VW Claims Victory
Volkswagen majority shareholder in MAN
Approval by merger control authorities paves the way for MAN ´s close cooperation with Volkswagen and Scania
All completion conditions fulfilled, tendered shares transferred
Substantial purchasing, production and R&D synergies
Clear commitment by Volkswagen to employees, locations,
business areas and independent brands
The majority takeover of MAN SE by Volkswagen AG is complete. The only remaining condition for completion of the mandatory public offer made to MAN SE shareholders by Volkswagen AG has been fulfilled following clea-rance of the transaction by the Chinese merger control authorities on 3 No-vember 2011. Prior to this, the transaction had already been approved by the European Commission, as well as numerous other authorities.
All shares tendered to Volkswagen AG by MAN SE shareholders in res-ponse to its offer of 31 May 2011 have now been transferred to the new majority owner. Volkswagen now holds a total of 55.90 percent of the voting rights in MAN and 53.71 percent of its share capital. This clears the way for close cooperation between MAN, Volkswagen and Scania.
Deeper cooperation between MAN, Volkswagen and Scania is aimed at sustaining the growth path pursued by the Munich-based vehicle and engi-neering specialist and promoting ongoing expansion of its position as one of the world ´s leading transport-related engineering enterprises. Together, the companies will create one of the world ´s leading suppliers of commer-cial vehicles.
Following conclusion of the mandatory offer, Georg Pachta-Reyhofen, Chief Executive Officer of MAN SE, stated that, "Today we are opening up a new chapter in the 253-year history of the company, which is set to conti-nue. At the same time, we shall retain our special MAN identity marked by innovation, the art of engineering and international positioning. The success achieved by MAN, Volkswagen and Scania is based on identical values. We are therefore all convinced of the industrial logic behind close coopera-tion and are taking an open and committed approach to the new partnership."
Closer cooperation will form a basis for exploiting extensive synergy poten-tial. The companies involved anticipate that synergies amounting to at least€200 million per annum can be achieved, mostly in the procurement sector. In the long term, substantial additional potential lies in intensive cooperation in the production sphere, as well as in the field of research and develop-ment.
The partnership with the Volkswagen Group also offers attractive prospects for MAN employees. Volkswagen ´s clear commitment to MAN ´s brands, business areas, locations and employees is a definite sign of the stability, sustainability and esteem on which our mutual cooperation will be based. No personnel cuts are planned in the course of the amalgamation process. MAN ´s headquarters will remain in Munich, all the company ´s sites should be retained unchanged and the independence of its brands preserved.
Navistar, Icahn Reach Agreement on Board Elections
(Taken from Marketwatch)
Navistar International Corp reached an agreement with investor Carl Icahn that requires the commercial truck maker to conduct annual elections of its directors and eliminate the current staggered terms for directors.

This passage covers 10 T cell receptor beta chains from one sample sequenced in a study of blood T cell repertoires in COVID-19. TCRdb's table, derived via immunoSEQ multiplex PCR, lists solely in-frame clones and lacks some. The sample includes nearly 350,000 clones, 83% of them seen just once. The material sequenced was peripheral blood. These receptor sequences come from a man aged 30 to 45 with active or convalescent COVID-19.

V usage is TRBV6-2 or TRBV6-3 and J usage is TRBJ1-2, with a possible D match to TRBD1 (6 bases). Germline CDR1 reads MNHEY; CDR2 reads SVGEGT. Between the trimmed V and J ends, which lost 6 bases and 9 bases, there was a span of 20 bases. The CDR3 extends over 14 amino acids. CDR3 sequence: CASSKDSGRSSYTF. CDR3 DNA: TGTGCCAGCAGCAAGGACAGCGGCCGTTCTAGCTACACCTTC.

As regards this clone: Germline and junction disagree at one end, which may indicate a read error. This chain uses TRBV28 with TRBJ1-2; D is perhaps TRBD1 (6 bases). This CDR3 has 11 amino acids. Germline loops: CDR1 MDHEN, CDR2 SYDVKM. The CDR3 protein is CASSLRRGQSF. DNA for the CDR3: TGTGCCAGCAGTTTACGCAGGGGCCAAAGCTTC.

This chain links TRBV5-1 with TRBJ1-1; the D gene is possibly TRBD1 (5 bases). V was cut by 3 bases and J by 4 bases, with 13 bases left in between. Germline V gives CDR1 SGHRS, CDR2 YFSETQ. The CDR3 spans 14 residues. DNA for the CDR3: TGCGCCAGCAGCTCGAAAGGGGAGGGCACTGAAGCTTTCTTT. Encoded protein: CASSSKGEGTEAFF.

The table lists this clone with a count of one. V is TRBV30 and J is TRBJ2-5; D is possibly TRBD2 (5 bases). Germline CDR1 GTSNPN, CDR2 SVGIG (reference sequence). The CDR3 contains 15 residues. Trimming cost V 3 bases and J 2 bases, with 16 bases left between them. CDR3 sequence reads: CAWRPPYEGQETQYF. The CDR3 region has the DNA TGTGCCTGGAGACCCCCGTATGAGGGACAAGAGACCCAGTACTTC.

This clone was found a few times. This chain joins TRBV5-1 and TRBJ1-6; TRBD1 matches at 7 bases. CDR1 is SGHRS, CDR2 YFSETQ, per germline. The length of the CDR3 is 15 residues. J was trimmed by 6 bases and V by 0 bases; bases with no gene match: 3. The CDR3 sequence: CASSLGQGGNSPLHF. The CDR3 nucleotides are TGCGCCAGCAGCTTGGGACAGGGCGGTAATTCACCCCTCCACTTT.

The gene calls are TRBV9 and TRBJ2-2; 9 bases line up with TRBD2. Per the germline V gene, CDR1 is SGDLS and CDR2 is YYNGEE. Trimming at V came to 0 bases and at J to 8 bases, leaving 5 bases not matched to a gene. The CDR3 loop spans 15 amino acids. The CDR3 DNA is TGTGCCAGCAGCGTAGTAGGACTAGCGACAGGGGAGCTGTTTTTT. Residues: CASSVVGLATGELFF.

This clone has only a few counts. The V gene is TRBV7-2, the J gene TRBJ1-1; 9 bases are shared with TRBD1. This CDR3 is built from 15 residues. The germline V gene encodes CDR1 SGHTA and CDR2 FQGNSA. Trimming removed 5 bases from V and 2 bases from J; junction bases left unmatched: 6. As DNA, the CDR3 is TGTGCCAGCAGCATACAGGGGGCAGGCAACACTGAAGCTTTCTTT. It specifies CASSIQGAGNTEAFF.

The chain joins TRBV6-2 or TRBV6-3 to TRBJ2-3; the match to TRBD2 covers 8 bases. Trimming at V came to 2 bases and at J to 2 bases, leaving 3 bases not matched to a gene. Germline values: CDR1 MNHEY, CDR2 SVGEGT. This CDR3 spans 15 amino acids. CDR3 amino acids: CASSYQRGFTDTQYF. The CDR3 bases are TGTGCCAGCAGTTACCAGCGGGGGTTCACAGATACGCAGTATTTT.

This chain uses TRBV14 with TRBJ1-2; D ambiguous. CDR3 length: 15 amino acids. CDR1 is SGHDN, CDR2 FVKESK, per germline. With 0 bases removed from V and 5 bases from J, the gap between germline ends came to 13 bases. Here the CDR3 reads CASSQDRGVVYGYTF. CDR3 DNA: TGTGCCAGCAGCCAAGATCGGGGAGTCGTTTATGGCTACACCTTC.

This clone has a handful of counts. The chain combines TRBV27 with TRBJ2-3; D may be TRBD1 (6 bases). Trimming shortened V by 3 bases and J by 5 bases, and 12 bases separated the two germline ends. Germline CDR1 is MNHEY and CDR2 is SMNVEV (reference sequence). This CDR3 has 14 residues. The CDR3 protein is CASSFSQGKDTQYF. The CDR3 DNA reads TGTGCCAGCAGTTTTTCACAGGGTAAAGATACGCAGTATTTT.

Navistar also agreed to refrain from increasing the size of its board above 11 directors or adopting a so-called poison pill provision that could block Icahn and his affiliates from launching a tender offer for Navistar's shares.
In return, Icahn won't offer his own slate of candidates for election to the company's board next year and will support the directors recommended by the company.
"So long as the company has complied and is complying with its obligations set forth in this agreement, no member of the Icahn Group shall...solicit proxies or written consents of stockholders, or conduct any other type of referendum (binding or non-binding) with respect to the voting securities," said the agreement, filed Tuesday by Icahn with the U.S. Securities and Exchange Commission.
Electing just a few directors a year is a common strategy used to thwart activist investors like Icahn from easily gaining control of a company's board. Under the accord, the three Navistar directors up for election at company's 2012 annual meetings will serve one-year terms instead of three. The directors up for election in 2014 will serve one-year terms as well, as the company's staggered board structure is dismantled. All board nominees will be elected on an annual cycle as of the 2014 shareholders meeting.
Navistar Chairman and Chief Executive Dan Ustian said the company believes the change strengthens its corporate governance practices.
"Navistar's board and management team are committed to acting in the best interests of the company and all its shareholders," Ustian said in a written statement. "We also are pleased to have reached an agreement with Mr. Icahn that includes his support for our board nominees."
The agreement with Illinois-based Navistar appears to defuse some of the uncertainty about Navistar's future since Icahn and his investment affiliates acquired just under 10% of Navistar's stock this fall. Icahn is known for promoting his own candidates to boards of companies he invests in to carry out management shakeups or pursue the sale of the companies.